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Protecting Water Analysis Instrumentation from Contaminated Sample Water

Naomi Way

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Protecting Continuous Water Analysis Instrumentation from Contaminated Sample Water

Wet chemistry water analysis has always struggled with quality of sample water.  On-line analytical equipment for water monitoring and dosing systems have low tolerances for particulate and debris. 

Previously, and for many applications, intermittent sampling and measuring, allowing a ‘rinse’ between cycles mitigated the possibility of blockages and damage to sensitive instruments. Now, however, system tolerances are smaller and more stringent regulatory regimes demand continuous rather than discrete measurement and monitoring.

This article looks at two methods of pre-screening sample water to allow on-line analysers, dosing systems and other water monitoring equipment to operate continuously and avoid blockage or damage from particulate and debris in sample water.

Proactive Preventative Measures

Water analysis relies on precise measurements and consistent flow rates to ensure accurate results. Interrupted sample water supply can disrupt these measurements and compromise the integrity of the data collected. Worse still, any blockages in the sampling system can lead to equipment damage. 

A well set-up system for analysing water will already have several means of protection and of identifying potential issues before they occur. For example:

  • Automatic real-time control and monitoring software to optimize performance and protect equipment.
  • Chemical consumption management to efficiently manage chemical dosing and identify process inconsistencies
  • Smart alarming to detect events or trends before they impact processes and result
  • Pre-filtration and screening of sample water.
  • Regular preventative maintenance.

Of these, by far the most effective means of avoiding difficulties and interruptions to continuous on-line water analysers and dosing systems is filtration.

Filtering Sample Water

Continuous water analysis implies a continuous supply of sampled water. The requirement to analyse and monitor water quality spans many industrial sectors, and the source of sample water can be as diverse as the industries themselves

Take food processing as an example. For instance, garlic bulbs need to be washed and processed before hitting the supermarkets, and disinfected for human consumption.  The sample water supplied to the analyser and dosing equipment determining the degree of disinfection is muddy, gritty, full of garlic skin and other organic debris.

The sample water needs to be finely filtered before being processed. Not much water at all is required, but the flow needs to be continuous.

Another example from the water industry. Water from rivers is fed into water treatment works to be brought up to drinking water standard. Water is sampled on intake, and the quality of water can vary widely. Extreme weather events can churn up debris in the river, or there may be a surfeit of weed or algae. The water needs to filtered ahead of analytical instruments, particularly as many sample sites are remote or unmanned.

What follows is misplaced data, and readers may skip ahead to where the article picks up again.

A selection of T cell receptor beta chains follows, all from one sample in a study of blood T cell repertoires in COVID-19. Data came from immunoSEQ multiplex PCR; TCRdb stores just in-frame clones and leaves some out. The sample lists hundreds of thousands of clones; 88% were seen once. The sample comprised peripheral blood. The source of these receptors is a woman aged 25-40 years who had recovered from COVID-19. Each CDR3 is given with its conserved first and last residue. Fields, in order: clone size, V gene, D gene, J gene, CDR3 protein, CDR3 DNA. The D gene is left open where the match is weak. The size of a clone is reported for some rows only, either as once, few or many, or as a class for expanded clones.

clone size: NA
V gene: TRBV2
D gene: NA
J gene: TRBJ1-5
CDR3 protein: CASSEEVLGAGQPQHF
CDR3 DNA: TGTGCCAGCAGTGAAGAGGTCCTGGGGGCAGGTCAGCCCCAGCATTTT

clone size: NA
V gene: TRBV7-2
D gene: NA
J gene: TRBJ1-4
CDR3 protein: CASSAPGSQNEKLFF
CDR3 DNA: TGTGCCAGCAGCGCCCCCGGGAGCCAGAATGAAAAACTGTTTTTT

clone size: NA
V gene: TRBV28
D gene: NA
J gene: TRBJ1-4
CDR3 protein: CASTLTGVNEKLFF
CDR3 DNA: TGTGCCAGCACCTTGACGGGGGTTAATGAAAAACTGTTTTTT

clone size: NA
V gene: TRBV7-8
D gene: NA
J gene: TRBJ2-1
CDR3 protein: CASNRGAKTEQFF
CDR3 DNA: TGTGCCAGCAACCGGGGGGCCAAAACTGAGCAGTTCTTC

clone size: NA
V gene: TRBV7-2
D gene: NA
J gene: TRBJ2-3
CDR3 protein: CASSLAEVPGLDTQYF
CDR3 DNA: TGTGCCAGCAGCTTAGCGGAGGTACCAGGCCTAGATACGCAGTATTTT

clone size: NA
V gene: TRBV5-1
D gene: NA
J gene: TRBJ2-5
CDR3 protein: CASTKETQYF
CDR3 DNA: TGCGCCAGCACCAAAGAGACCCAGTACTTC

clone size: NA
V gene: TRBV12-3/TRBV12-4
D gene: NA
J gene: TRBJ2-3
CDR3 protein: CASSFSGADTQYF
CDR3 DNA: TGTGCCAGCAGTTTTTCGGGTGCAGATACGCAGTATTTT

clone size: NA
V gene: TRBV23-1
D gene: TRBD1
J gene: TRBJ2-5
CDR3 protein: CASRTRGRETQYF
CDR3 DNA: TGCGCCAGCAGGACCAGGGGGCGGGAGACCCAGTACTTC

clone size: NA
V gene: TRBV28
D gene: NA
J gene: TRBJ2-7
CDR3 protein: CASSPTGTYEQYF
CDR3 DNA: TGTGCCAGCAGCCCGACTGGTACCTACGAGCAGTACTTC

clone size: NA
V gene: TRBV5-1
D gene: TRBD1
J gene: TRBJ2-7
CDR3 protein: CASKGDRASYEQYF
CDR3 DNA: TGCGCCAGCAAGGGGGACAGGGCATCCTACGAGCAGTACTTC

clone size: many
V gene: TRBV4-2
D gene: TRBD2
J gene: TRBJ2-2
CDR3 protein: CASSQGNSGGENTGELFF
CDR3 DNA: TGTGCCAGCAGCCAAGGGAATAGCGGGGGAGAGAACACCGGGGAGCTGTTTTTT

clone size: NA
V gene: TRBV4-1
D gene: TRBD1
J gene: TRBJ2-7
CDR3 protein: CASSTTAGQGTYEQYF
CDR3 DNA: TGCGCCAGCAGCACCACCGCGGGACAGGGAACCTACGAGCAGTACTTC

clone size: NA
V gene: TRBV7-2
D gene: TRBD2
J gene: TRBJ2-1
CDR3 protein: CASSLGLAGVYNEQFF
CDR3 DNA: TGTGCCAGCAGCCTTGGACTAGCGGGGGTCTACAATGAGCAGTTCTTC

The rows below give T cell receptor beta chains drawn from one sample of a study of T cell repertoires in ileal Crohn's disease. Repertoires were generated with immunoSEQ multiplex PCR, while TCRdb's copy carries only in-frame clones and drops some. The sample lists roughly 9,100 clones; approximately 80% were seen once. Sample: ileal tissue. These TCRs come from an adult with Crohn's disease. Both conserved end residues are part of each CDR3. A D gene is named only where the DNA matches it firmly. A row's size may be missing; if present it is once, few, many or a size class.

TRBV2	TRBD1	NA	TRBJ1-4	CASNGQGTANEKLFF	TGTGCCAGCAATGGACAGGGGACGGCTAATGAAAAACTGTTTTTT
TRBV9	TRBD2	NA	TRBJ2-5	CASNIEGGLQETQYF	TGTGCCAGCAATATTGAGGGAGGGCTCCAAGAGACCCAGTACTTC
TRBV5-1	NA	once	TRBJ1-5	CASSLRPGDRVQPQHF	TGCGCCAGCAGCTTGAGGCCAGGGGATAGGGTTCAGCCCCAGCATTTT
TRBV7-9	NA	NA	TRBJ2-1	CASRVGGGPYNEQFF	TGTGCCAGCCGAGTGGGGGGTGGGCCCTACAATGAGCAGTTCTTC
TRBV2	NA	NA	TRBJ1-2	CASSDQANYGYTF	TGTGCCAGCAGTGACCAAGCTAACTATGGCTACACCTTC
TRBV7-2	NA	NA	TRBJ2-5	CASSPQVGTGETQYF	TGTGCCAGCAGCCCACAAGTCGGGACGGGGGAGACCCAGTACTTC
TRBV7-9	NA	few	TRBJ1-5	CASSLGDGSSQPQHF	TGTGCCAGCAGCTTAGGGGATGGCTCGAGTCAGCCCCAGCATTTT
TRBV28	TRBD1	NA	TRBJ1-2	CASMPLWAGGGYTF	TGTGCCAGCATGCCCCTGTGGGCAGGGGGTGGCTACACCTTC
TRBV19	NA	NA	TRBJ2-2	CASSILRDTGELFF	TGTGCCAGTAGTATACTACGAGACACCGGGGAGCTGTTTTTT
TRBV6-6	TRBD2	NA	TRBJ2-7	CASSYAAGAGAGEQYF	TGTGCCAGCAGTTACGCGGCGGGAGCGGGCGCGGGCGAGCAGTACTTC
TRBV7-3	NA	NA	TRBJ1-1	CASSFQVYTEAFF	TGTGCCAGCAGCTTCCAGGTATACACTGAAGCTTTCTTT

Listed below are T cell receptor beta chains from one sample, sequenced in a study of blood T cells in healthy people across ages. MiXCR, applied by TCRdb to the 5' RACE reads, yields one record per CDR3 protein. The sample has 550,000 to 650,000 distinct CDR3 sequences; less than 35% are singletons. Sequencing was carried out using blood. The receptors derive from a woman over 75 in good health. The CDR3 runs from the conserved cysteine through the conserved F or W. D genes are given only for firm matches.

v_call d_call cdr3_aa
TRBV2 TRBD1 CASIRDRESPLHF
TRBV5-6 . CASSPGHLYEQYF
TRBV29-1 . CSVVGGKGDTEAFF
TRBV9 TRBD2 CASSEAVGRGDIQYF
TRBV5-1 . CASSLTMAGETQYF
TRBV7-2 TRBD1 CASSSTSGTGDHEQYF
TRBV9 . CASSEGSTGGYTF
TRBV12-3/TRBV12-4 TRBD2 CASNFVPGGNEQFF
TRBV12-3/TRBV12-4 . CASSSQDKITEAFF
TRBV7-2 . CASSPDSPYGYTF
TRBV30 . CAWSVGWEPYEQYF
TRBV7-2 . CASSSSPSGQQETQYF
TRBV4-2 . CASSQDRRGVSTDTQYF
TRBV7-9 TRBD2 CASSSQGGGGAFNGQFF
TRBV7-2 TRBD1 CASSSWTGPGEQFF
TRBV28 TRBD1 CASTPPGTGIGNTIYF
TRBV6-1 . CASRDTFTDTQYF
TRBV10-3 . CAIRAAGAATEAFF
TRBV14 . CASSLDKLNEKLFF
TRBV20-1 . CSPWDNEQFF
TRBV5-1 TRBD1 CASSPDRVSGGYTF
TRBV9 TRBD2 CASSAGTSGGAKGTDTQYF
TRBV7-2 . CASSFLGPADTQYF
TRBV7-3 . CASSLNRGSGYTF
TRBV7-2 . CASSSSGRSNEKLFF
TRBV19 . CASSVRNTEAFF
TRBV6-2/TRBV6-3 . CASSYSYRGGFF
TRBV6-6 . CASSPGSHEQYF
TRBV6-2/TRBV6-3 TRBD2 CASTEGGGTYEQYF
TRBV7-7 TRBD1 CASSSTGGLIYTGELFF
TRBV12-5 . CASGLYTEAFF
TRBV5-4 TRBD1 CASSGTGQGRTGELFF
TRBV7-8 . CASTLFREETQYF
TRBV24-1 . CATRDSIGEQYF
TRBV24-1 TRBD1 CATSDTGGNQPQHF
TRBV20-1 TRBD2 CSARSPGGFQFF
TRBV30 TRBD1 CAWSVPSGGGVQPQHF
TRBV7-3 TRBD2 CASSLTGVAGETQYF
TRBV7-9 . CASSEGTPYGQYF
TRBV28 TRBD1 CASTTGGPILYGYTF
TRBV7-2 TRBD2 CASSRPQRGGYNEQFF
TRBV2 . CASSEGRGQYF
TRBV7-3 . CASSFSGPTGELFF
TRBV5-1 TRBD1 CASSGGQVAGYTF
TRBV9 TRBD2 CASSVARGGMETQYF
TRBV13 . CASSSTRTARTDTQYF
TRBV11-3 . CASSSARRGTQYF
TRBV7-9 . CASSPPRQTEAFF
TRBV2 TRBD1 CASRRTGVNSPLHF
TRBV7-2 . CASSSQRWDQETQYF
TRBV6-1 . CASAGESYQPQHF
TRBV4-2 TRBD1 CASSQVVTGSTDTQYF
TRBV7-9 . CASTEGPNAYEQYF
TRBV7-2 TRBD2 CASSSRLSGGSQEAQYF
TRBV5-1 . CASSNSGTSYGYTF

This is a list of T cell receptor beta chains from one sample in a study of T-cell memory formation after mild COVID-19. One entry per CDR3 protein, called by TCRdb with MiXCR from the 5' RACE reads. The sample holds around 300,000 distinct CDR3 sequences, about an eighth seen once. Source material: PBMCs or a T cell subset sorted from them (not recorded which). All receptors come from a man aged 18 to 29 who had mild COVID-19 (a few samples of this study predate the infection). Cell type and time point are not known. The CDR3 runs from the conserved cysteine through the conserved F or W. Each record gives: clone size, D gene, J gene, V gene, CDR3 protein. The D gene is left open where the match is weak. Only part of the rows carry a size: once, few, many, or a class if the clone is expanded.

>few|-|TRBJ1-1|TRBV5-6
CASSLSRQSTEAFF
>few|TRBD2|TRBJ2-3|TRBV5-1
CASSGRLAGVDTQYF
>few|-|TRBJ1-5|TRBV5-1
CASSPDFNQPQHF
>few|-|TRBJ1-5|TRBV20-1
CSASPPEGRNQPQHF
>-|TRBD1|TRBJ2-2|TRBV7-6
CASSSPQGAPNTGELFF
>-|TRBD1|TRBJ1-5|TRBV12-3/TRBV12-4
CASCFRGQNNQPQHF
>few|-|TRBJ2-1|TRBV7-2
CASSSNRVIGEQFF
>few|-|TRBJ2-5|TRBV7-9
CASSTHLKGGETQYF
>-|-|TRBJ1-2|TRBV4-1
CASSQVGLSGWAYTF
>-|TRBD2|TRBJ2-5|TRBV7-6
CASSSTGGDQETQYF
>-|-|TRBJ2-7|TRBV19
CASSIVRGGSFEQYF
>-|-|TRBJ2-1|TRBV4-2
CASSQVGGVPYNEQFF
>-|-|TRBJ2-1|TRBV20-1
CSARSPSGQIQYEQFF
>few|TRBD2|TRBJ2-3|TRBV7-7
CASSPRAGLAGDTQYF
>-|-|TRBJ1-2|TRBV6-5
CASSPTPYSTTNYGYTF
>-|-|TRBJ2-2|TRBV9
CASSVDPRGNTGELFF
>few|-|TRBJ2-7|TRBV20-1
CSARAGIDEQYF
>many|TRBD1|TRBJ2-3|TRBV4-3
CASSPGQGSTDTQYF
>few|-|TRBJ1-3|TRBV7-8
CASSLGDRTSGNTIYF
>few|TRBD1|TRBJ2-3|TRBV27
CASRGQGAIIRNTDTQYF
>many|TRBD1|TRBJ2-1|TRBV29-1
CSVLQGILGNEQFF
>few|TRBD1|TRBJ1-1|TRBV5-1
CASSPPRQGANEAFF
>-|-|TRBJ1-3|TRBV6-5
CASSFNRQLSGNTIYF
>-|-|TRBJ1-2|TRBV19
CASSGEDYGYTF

Keeping Filters from Blocking

There is a danger of course that by pre-filtering or screening sample water to prevent blockage to analysers, all that happens is that the blockage is moved back a stage to the filter. This is better in that filters tend to be less expensive to replace or maintain than analysers and dosing systems, but does not avoid the issue of disruption to continuous monitoring.

This problem can be greatly reduced by the use of either of these two innovative sample filtration products:

Submersible Sample Pump with Built-in Self-cleaning Filtration

Submersible Sample Pump with Built-in Self-cleaning Filtration.

Rotorflush Filters Ltd's smaller submersible pumps, Omnia, Flint and Idrogo Filterpumps™, are used widely in the water industry and beyond for raw and dirty water sampling for analysis. These are submersible centrifugal pumps with integral self-cleaning suction intakes that can screen and pump water simultaneously. Water is filtered as it is pumped, while the innovative self-cleaning intake prevents the filter mesh from blinding. 

These pumps are preferred for raising sample water because they can screen down to 60 microns without blocking. Because water is filtered as it is pumped from source, analytical equipment is protected against clogging and blocking by any debris or particulate that may be in the sample water.

Purpose Built Self-cleaning Filter System for On-line Analysers

Purpose Built Self-cleaning Filter System for On-line Analysers

Rotorflush Filters lLtd's RF100ANQ Self-cleaning Filters for Analysers are specifically developed for water monitoring equipment and analysers. The output flow runs continuously, and the self-cleaning filter has a continuous backwash to prevent blocking. The system screens dirty water as it pumps sample water to analytical equipment.

It is excellent for filtering difficult samples contaminated with suspended solids for supply to chlorine, ammonia and other analysers.

Designed to work as a wall mounted fast loop system, sampling is from a static head. The small pump in the system delivers the screened sample water to your analyser and drives the self-cleaning filter backwash to prevent the filter mesh, pump and analyser from blocking and blinding.

Amazing RF100ANQ Analyser filter system

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